Twilio Does What Telcos Wouldn’t

At Twilio’s Signal conference, they announces a “Trusted Communications” service, Verified by Twilio.

There was talk “about how nuisances like robocalls are leading to not trust our phones for unknown callers. Verified by Twilio is their approach make sure the good calls get through and the unwanted ones don’ts – great idea.”

Certainly the telecom providers have added some spam calling and robocalling measures (usually through a third party). Some are starting to adopt STIR/SHAKEN, but why did they wait so long?

One reason is the bigger telcos just don’t care. They are worried about real calls not getting through and being fined. (As if any fine at the FCC that was actually collected was too much for them!)

Another reason is that they make money on robo-dialers. Plain and simple: revenue.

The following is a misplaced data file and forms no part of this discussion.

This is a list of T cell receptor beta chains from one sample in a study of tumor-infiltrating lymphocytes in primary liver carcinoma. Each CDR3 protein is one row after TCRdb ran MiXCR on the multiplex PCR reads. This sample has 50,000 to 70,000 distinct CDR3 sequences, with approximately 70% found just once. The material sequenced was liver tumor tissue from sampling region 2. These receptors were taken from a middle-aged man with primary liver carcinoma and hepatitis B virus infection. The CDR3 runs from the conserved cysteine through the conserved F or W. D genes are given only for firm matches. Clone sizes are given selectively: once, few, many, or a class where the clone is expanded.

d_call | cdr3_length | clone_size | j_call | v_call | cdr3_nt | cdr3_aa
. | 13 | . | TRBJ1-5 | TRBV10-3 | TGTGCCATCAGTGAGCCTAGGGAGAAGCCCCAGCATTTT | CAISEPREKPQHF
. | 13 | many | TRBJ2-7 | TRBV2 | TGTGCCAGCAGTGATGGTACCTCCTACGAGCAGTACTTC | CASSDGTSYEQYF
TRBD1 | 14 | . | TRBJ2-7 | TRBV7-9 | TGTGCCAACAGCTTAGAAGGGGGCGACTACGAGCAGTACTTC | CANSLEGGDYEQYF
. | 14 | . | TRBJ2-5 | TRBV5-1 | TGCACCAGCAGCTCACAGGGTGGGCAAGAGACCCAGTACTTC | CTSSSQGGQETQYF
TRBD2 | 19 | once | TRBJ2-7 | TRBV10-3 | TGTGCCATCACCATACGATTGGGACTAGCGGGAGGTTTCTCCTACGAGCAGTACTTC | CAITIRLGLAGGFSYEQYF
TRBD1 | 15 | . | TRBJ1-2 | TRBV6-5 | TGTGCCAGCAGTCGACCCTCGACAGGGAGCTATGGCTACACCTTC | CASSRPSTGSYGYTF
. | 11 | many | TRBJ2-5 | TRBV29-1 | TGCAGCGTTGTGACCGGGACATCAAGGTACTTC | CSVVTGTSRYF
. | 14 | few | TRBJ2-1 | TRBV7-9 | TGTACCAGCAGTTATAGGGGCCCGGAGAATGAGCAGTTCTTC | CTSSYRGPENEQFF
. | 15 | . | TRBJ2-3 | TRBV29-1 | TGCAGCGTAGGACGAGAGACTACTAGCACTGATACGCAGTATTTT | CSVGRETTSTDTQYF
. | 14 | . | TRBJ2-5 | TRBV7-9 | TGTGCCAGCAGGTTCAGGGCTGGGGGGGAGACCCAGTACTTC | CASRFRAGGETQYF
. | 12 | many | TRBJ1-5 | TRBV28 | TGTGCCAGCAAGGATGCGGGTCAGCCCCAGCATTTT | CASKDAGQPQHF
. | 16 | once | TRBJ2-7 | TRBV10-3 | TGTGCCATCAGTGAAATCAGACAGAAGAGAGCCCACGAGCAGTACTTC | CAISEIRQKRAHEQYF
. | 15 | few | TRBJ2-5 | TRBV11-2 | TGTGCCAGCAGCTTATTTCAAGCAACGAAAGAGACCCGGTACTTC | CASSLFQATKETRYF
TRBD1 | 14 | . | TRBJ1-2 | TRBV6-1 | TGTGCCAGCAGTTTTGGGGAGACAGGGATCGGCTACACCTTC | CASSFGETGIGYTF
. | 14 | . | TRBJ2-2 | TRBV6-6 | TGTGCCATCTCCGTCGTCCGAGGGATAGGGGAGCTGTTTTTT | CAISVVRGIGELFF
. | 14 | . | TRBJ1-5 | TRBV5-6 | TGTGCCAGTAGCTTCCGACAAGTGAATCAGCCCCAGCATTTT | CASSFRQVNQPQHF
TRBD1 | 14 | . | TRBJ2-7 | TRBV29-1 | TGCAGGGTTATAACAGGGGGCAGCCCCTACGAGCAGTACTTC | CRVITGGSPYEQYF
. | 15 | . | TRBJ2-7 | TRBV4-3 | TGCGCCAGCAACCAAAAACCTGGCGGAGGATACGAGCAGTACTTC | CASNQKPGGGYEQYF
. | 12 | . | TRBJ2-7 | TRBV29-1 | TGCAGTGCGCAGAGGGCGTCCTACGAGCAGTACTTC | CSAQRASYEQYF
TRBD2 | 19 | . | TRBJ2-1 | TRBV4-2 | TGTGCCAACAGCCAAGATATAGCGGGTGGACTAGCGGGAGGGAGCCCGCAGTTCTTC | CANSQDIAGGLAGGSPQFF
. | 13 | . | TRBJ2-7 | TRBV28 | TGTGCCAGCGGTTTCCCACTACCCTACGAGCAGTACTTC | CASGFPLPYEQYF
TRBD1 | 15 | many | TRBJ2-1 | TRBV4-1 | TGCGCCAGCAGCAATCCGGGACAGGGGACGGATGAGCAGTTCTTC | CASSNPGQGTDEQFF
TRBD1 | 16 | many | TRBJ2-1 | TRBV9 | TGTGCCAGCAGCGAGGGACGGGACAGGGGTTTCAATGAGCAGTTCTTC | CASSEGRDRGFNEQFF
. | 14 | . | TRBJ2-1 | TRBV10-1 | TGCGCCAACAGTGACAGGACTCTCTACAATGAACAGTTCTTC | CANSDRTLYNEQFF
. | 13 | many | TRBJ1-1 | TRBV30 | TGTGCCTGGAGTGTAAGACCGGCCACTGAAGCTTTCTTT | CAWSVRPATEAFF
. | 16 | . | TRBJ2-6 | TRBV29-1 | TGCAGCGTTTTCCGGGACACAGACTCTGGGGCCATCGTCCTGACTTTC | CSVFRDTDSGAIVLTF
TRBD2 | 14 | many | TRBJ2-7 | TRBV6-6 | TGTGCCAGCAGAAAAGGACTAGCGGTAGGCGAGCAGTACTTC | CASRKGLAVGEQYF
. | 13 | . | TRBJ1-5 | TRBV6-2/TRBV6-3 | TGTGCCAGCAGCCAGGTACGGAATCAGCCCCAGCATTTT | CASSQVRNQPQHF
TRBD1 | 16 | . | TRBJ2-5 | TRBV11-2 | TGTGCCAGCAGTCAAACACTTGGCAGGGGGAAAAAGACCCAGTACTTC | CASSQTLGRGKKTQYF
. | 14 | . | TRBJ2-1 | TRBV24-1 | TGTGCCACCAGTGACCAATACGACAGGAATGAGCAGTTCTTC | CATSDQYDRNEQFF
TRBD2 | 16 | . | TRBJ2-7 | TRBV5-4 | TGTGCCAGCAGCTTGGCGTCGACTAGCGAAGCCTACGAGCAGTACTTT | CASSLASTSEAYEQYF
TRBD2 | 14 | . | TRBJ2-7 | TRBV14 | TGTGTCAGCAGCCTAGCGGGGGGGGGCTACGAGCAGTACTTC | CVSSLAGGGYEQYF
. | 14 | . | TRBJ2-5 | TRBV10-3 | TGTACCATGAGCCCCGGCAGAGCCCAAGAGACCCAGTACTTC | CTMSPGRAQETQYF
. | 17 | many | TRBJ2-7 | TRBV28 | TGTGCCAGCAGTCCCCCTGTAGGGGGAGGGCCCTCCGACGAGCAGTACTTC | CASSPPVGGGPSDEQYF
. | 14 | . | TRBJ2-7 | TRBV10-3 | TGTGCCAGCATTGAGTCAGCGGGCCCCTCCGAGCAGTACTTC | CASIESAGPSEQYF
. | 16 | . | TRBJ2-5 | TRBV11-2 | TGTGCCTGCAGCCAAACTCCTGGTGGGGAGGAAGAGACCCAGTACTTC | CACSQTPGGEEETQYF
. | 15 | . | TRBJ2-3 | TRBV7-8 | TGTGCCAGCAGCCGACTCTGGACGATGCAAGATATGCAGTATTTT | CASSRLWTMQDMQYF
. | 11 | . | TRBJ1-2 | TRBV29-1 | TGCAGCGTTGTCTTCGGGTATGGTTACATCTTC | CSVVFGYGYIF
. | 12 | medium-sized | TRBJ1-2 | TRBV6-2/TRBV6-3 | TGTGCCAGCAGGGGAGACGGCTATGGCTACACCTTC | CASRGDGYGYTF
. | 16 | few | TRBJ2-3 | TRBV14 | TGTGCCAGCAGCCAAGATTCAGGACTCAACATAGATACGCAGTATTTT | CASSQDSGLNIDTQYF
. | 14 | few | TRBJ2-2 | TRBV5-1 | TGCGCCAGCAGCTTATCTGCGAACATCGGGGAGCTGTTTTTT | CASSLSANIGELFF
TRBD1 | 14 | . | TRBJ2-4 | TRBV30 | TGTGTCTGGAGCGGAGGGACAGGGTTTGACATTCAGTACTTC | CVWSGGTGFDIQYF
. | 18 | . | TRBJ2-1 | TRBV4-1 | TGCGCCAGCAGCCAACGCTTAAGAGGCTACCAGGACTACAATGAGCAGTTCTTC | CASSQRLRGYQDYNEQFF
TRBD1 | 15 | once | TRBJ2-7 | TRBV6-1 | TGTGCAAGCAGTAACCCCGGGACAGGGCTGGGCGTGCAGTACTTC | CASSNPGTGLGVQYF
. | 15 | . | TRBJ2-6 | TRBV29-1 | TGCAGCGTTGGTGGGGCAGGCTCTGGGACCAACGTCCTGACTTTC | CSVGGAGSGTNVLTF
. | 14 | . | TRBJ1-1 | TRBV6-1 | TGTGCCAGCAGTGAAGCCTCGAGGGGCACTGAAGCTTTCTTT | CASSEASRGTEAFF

If a carrier is doing 6 second billing and doesn’t have a short-call ratios, then they are just in it for cash. But once it gets out that a carrier does this – powers robo-dialing – how do you think that will work out for them? Just ask the owner of Soul Cycle. (and everything comes out.)

Google Fi is my cellular provider. (It is an MVNO that provides me native Android on my Pixel.) It has call screening and it will let me suspected spam calls. I get anywhere from 5-10 per day! (My business line forwards to my cell most of the time.) But even that isn’t enough protection.

The telecom providers – USTelecom with NCTA and INCOMPAS – could have worked out a plan. Did they? Of course not. No extra money in it.

When the first provider figures the blocking out, they will win. And win in droves! The rest of the telcos will wonder what the heck just happened.

And it will not be a member of USTelecom who figures this out!

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